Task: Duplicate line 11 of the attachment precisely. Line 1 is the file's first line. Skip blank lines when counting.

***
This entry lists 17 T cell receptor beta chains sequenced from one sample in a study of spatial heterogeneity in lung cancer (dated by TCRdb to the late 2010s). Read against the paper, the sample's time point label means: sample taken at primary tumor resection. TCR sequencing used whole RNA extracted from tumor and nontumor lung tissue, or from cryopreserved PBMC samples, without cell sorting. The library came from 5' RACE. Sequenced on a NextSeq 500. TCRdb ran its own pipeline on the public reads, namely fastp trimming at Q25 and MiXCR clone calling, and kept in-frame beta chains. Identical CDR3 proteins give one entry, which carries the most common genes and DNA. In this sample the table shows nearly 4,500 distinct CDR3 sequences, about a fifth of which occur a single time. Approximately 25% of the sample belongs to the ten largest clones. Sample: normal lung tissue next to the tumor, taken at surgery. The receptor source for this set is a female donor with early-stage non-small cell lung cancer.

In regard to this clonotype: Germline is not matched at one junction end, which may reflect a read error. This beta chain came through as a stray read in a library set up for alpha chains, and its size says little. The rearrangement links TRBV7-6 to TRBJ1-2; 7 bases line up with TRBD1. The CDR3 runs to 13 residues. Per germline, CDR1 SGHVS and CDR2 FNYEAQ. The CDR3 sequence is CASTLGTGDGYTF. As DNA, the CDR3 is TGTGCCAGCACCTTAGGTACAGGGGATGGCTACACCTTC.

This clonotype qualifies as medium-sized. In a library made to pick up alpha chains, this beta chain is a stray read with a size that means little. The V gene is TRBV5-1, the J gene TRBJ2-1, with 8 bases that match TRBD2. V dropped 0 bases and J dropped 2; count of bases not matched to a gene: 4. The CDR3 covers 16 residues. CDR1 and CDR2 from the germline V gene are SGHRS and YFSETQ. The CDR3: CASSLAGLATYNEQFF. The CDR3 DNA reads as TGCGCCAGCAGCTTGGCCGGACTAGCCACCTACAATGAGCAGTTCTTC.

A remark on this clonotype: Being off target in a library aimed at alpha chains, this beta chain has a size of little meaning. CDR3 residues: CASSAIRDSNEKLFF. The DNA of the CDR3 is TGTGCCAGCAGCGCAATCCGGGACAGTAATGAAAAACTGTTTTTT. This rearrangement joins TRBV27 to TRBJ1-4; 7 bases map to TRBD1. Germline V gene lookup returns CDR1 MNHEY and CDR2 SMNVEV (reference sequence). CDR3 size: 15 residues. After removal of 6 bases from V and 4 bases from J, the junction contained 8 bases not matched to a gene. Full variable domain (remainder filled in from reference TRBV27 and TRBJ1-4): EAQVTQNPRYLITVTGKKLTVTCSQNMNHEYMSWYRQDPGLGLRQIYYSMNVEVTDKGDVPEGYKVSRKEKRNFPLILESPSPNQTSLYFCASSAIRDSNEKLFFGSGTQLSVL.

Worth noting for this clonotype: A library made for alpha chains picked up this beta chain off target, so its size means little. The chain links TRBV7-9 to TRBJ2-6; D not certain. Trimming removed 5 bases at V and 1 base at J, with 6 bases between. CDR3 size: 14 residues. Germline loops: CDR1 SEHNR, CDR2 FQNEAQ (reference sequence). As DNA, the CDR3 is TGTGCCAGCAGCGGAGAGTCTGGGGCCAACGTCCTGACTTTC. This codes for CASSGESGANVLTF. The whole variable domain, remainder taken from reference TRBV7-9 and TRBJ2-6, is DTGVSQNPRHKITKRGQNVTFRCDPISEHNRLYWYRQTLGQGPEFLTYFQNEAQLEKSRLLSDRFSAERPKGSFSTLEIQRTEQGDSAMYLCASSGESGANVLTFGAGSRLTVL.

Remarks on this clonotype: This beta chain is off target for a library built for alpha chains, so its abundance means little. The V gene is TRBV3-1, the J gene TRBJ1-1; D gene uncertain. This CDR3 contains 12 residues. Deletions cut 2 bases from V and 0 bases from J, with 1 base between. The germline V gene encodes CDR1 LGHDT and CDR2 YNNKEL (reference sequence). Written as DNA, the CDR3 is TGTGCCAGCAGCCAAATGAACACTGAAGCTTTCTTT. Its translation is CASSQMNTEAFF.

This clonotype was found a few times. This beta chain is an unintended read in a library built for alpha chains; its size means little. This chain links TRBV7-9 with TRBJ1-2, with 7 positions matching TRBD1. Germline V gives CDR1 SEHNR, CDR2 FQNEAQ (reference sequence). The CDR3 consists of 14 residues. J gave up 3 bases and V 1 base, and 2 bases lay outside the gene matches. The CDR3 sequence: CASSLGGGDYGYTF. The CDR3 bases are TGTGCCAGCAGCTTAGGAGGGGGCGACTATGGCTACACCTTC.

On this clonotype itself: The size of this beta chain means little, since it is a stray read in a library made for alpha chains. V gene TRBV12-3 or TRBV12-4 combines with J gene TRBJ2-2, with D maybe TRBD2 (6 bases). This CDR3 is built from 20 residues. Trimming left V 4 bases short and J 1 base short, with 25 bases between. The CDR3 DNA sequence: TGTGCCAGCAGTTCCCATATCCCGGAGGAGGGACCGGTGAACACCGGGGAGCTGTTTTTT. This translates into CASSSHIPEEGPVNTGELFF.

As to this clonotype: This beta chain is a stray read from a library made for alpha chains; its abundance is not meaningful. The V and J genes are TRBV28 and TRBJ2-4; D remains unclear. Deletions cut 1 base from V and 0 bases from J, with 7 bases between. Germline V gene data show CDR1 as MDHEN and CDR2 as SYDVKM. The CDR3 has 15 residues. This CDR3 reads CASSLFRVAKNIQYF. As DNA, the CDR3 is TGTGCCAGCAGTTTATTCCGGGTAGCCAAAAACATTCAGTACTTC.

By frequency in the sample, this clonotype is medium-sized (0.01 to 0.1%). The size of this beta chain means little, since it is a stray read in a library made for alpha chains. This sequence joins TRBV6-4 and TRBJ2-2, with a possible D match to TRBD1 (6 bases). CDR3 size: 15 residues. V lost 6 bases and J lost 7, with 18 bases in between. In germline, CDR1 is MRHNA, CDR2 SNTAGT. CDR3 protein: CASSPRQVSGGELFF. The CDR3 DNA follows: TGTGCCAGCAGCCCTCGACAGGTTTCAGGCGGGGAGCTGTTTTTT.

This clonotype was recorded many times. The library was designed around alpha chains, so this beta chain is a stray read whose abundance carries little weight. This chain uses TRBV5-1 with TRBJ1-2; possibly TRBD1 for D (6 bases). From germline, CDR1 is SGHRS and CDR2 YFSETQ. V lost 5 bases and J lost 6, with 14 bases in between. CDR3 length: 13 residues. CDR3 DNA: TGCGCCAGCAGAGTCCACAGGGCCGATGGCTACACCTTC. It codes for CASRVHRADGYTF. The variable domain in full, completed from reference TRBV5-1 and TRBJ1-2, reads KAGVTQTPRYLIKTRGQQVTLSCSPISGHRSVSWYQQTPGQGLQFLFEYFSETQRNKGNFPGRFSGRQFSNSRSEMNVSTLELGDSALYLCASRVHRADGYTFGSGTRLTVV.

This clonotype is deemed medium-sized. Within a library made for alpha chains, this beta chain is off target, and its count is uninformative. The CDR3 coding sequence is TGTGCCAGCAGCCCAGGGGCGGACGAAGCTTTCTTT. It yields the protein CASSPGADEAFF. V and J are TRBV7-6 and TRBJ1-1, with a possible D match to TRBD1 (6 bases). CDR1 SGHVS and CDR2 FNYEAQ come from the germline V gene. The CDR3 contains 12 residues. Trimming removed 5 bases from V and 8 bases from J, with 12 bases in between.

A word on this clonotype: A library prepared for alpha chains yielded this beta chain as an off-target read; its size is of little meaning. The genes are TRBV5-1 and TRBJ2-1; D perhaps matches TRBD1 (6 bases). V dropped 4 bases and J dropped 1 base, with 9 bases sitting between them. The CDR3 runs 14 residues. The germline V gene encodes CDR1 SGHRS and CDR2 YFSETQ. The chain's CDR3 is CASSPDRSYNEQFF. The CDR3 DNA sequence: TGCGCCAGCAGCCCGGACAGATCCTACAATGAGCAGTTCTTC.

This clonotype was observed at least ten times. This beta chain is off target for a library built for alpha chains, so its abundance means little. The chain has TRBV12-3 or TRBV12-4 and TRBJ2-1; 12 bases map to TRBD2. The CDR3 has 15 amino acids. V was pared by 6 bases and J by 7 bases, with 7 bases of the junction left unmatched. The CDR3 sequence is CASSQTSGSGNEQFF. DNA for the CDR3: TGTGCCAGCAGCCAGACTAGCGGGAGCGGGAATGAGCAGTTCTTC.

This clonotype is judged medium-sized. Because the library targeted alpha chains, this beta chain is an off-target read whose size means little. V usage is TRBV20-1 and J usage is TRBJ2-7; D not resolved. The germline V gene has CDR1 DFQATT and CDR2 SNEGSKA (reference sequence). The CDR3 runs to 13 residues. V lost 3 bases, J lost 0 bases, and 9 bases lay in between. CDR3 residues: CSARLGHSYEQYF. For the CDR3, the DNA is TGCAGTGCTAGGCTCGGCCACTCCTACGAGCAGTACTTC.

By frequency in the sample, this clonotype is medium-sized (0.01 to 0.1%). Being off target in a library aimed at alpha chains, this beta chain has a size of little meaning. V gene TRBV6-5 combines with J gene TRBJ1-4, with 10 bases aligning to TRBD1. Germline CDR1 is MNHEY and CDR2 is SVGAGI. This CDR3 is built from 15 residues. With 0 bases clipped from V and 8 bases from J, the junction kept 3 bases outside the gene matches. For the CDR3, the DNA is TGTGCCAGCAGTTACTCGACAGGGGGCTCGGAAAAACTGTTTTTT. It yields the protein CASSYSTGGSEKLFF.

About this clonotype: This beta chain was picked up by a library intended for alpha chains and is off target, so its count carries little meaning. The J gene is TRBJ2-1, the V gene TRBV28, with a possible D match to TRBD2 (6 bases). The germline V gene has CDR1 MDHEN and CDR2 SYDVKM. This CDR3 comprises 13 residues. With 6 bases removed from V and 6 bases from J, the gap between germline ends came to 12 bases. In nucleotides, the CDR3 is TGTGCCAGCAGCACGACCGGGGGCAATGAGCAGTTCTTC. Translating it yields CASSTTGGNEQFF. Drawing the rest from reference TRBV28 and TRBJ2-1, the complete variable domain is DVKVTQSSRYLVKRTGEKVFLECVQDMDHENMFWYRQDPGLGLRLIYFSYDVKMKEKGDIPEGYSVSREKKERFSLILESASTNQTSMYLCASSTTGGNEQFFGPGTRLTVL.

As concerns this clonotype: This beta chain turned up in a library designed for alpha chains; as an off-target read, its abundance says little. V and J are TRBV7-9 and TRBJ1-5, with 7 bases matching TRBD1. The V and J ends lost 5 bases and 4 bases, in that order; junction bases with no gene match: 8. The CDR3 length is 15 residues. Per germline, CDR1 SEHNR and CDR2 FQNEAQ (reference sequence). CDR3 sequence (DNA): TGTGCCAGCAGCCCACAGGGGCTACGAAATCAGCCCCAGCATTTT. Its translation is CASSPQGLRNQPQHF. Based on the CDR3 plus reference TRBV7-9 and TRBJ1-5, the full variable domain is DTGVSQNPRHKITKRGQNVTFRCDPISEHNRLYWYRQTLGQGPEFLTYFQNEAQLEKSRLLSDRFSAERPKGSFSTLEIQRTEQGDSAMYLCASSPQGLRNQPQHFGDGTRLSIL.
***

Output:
This clonotype was recorded many times. The library was designed around alpha chains, so this beta chain is a stray read whose abundance carries little weight. This chain uses TRBV5-1 with TRBJ1-2; possibly TRBD1 for D (6 bases). From germline, CDR1 is SGHRS and CDR2 YFSETQ. V lost 5 bases and J lost 6, with 14 bases in between. CDR3 length: 13 residues. CDR3 DNA: TGCGCCAGCAGAGTCCACAGGGCCGATGGCTACACCTTC. It codes for CASRVHRADGYTF. The variable domain in full, completed from reference TRBV5-1 and TRBJ1-2, reads KAGVTQTPRYLIKTRGQQVTLSCSPISGHRSVSWYQQTPGQGLQFLFEYFSETQRNKGNFPGRFSGRQFSNSRSEMNVSTLELGDSALYLCASRVHRADGYTFGSGTRLTVV.